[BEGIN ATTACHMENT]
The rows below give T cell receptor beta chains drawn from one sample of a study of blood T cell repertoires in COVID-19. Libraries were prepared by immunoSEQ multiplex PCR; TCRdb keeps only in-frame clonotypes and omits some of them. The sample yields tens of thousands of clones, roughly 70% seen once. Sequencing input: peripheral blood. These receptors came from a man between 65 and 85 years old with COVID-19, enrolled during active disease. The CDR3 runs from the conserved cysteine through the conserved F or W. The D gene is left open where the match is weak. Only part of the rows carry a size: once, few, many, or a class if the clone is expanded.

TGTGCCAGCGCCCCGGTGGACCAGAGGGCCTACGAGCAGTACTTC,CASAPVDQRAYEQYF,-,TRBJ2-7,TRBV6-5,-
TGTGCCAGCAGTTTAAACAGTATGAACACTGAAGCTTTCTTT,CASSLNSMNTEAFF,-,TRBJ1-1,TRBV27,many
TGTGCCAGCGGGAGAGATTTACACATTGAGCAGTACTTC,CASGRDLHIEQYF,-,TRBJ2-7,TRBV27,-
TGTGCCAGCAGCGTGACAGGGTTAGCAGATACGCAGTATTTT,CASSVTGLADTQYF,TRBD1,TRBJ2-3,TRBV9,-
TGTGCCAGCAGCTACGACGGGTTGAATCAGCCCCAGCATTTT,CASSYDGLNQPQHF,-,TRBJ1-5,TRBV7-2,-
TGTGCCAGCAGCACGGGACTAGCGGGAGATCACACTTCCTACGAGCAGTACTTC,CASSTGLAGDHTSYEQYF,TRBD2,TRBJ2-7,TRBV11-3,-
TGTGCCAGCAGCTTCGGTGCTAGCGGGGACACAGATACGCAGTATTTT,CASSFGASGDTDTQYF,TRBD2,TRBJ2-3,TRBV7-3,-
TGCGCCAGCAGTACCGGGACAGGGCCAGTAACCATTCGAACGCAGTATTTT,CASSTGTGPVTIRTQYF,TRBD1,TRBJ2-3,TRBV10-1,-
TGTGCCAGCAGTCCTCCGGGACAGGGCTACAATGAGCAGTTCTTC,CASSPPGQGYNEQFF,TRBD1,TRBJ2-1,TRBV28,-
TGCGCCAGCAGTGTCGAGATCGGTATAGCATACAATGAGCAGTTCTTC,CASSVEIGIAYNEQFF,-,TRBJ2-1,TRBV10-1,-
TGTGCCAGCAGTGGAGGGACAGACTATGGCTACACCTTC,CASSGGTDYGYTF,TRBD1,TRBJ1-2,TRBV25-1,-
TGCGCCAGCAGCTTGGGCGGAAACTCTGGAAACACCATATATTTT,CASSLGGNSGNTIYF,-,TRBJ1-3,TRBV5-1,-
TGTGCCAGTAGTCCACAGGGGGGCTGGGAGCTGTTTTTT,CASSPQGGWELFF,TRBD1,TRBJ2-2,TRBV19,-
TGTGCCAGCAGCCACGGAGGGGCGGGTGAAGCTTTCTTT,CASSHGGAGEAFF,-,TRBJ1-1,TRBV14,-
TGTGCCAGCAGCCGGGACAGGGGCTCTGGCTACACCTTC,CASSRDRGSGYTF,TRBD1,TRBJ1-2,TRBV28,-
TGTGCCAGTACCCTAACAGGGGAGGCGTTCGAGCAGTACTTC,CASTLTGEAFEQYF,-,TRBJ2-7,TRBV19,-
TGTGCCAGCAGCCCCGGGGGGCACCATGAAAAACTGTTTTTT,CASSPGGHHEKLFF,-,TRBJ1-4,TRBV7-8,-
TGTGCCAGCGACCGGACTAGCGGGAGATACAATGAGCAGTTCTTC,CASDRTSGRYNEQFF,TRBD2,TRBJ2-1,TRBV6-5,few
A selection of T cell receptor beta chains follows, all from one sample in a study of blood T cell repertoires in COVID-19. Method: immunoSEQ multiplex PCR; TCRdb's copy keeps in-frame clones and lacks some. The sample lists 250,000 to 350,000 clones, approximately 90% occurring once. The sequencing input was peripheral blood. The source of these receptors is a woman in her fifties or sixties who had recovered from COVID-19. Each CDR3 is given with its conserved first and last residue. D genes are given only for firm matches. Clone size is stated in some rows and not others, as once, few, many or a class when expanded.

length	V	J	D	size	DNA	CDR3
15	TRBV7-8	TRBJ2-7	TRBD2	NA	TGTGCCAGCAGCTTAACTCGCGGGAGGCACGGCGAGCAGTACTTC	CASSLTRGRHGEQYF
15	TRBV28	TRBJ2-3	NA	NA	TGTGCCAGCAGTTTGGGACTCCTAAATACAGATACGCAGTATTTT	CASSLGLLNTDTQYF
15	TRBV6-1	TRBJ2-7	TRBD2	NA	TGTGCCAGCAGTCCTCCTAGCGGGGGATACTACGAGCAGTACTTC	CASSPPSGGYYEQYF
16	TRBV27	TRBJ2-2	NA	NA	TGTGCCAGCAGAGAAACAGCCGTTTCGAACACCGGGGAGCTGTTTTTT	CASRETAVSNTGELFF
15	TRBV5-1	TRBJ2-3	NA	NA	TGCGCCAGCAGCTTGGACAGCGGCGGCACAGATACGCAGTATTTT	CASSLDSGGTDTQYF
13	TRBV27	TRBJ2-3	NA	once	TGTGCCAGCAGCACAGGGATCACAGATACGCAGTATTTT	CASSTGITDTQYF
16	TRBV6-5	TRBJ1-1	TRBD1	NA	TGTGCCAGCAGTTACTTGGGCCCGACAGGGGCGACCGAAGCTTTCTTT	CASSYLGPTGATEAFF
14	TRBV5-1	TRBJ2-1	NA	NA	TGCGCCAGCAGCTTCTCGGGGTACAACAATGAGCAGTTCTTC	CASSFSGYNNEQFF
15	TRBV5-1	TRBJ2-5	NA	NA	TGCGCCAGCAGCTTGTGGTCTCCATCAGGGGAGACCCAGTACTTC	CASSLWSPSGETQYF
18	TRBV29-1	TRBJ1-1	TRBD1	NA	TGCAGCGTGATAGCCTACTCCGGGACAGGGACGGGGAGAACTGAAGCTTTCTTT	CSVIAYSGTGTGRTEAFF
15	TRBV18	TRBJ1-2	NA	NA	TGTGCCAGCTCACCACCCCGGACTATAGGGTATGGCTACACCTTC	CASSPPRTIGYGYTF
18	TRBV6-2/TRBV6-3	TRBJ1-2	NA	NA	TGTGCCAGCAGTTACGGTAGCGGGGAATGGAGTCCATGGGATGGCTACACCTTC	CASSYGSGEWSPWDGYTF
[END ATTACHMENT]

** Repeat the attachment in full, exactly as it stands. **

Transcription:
The rows below give T cell receptor beta chains drawn from one sample of a study of blood T cell repertoires in COVID-19. Libraries were prepared by immunoSEQ multiplex PCR; TCRdb keeps only in-frame clonotypes and omits some of them. The sample yields tens of thousands of clones, roughly 70% seen once. Sequencing input: peripheral blood. These receptors came from a man between 65 and 85 years old with COVID-19, enrolled during active disease. The CDR3 runs from the conserved cysteine through the conserved F or W. The D gene is left open where the match is weak. Only part of the rows carry a size: once, few, many, or a class if the clone is expanded.

TGTGCCAGCGCCCCGGTGGACCAGAGGGCCTACGAGCAGTACTTC,CASAPVDQRAYEQYF,-,TRBJ2-7,TRBV6-5,-
TGTGCCAGCAGTTTAAACAGTATGAACACTGAAGCTTTCTTT,CASSLNSMNTEAFF,-,TRBJ1-1,TRBV27,many
TGTGCCAGCGGGAGAGATTTACACATTGAGCAGTACTTC,CASGRDLHIEQYF,-,TRBJ2-7,TRBV27,-
TGTGCCAGCAGCGTGACAGGGTTAGCAGATACGCAGTATTTT,CASSVTGLADTQYF,TRBD1,TRBJ2-3,TRBV9,-
TGTGCCAGCAGCTACGACGGGTTGAATCAGCCCCAGCATTTT,CASSYDGLNQPQHF,-,TRBJ1-5,TRBV7-2,-
TGTGCCAGCAGCACGGGACTAGCGGGAGATCACACTTCCTACGAGCAGTACTTC,CASSTGLAGDHTSYEQYF,TRBD2,TRBJ2-7,TRBV11-3,-
TGTGCCAGCAGCTTCGGTGCTAGCGGGGACACAGATACGCAGTATTTT,CASSFGASGDTDTQYF,TRBD2,TRBJ2-3,TRBV7-3,-
TGCGCCAGCAGTACCGGGACAGGGCCAGTAACCATTCGAACGCAGTATTTT,CASSTGTGPVTIRTQYF,TRBD1,TRBJ2-3,TRBV10-1,-
TGTGCCAGCAGTCCTCCGGGACAGGGCTACAATGAGCAGTTCTTC,CASSPPGQGYNEQFF,TRBD1,TRBJ2-1,TRBV28,-
TGCGCCAGCAGTGTCGAGATCGGTATAGCATACAATGAGCAGTTCTTC,CASSVEIGIAYNEQFF,-,TRBJ2-1,TRBV10-1,-
TGTGCCAGCAGTGGAGGGACAGACTATGGCTACACCTTC,CASSGGTDYGYTF,TRBD1,TRBJ1-2,TRBV25-1,-
TGCGCCAGCAGCTTGGGCGGAAACTCTGGAAACACCATATATTTT,CASSLGGNSGNTIYF,-,TRBJ1-3,TRBV5-1,-
TGTGCCAGTAGTCCACAGGGGGGCTGGGAGCTGTTTTTT,CASSPQGGWELFF,TRBD1,TRBJ2-2,TRBV19,-
TGTGCCAGCAGCCACGGAGGGGCGGGTGAAGCTTTCTTT,CASSHGGAGEAFF,-,TRBJ1-1,TRBV14,-
TGTGCCAGCAGCCGGGACAGGGGCTCTGGCTACACCTTC,CASSRDRGSGYTF,TRBD1,TRBJ1-2,TRBV28,-
TGTGCCAGTACCCTAACAGGGGAGGCGTTCGAGCAGTACTTC,CASTLTGEAFEQYF,-,TRBJ2-7,TRBV19,-
TGTGCCAGCAGCCCCGGGGGGCACCATGAAAAACTGTTTTTT,CASSPGGHHEKLFF,-,TRBJ1-4,TRBV7-8,-
TGTGCCAGCGACCGGACTAGCGGGAGATACAATGAGCAGTTCTTC,CASDRTSGRYNEQFF,TRBD2,TRBJ2-1,TRBV6-5,few
A selection of T cell receptor beta chains follows, all from one sample in a study of blood T cell repertoires in COVID-19. Method: immunoSEQ multiplex PCR; TCRdb's copy keeps in-frame clones and lacks some. The sample lists 250,000 to 350,000 clones, approximately 90% occurring once. The sequencing input was peripheral blood. The source of these receptors is a woman in her fifties or sixties who had recovered from COVID-19. Each CDR3 is given with its conserved first and last residue. D genes are given only for firm matches. Clone size is stated in some rows and not others, as once, few, many or a class when expanded.

length	V	J	D	size	DNA	CDR3
15	TRBV7-8	TRBJ2-7	TRBD2	NA	TGTGCCAGCAGCTTAACTCGCGGGAGGCACGGCGAGCAGTACTTC	CASSLTRGRHGEQYF
15	TRBV28	TRBJ2-3	NA	NA	TGTGCCAGCAGTTTGGGACTCCTAAATACAGATACGCAGTATTTT	CASSLGLLNTDTQYF
15	TRBV6-1	TRBJ2-7	TRBD2	NA	TGTGCCAGCAGTCCTCCTAGCGGGGGATACTACGAGCAGTACTTC	CASSPPSGGYYEQYF
16	TRBV27	TRBJ2-2	NA	NA	TGTGCCAGCAGAGAAACAGCCGTTTCGAACACCGGGGAGCTGTTTTTT	CASRETAVSNTGELFF
15	TRBV5-1	TRBJ2-3	NA	NA	TGCGCCAGCAGCTTGGACAGCGGCGGCACAGATACGCAGTATTTT	CASSLDSGGTDTQYF
13	TRBV27	TRBJ2-3	NA	once	TGTGCCAGCAGCACAGGGATCACAGATACGCAGTATTTT	CASSTGITDTQYF
16	TRBV6-5	TRBJ1-1	TRBD1	NA	TGTGCCAGCAGTTACTTGGGCCCGACAGGGGCGACCGAAGCTTTCTTT	CASSYLGPTGATEAFF
14	TRBV5-1	TRBJ2-1	NA	NA	TGCGCCAGCAGCTTCTCGGGGTACAACAATGAGCAGTTCTTC	CASSFSGYNNEQFF
15	TRBV5-1	TRBJ2-5	NA	NA	TGCGCCAGCAGCTTGTGGTCTCCATCAGGGGAGACCCAGTACTTC	CASSLWSPSGETQYF
18	TRBV29-1	TRBJ1-1	TRBD1	NA	TGCAGCGTGATAGCCTACTCCGGGACAGGGACGGGGAGAACTGAAGCTTTCTTT	CSVIAYSGTGTGRTEAFF
15	TRBV18	TRBJ1-2	NA	NA	TGTGCCAGCTCACCACCCCGGACTATAGGGTATGGCTACACCTTC	CASSPPRTIGYGYTF
18	TRBV6-2/TRBV6-3	TRBJ1-2	NA	NA	TGTGCCAGCAGTTACGGTAGCGGGGAATGGAGTCCATGGGATGGCTACACCTTC	CASSYGSGEWSPWDGYTF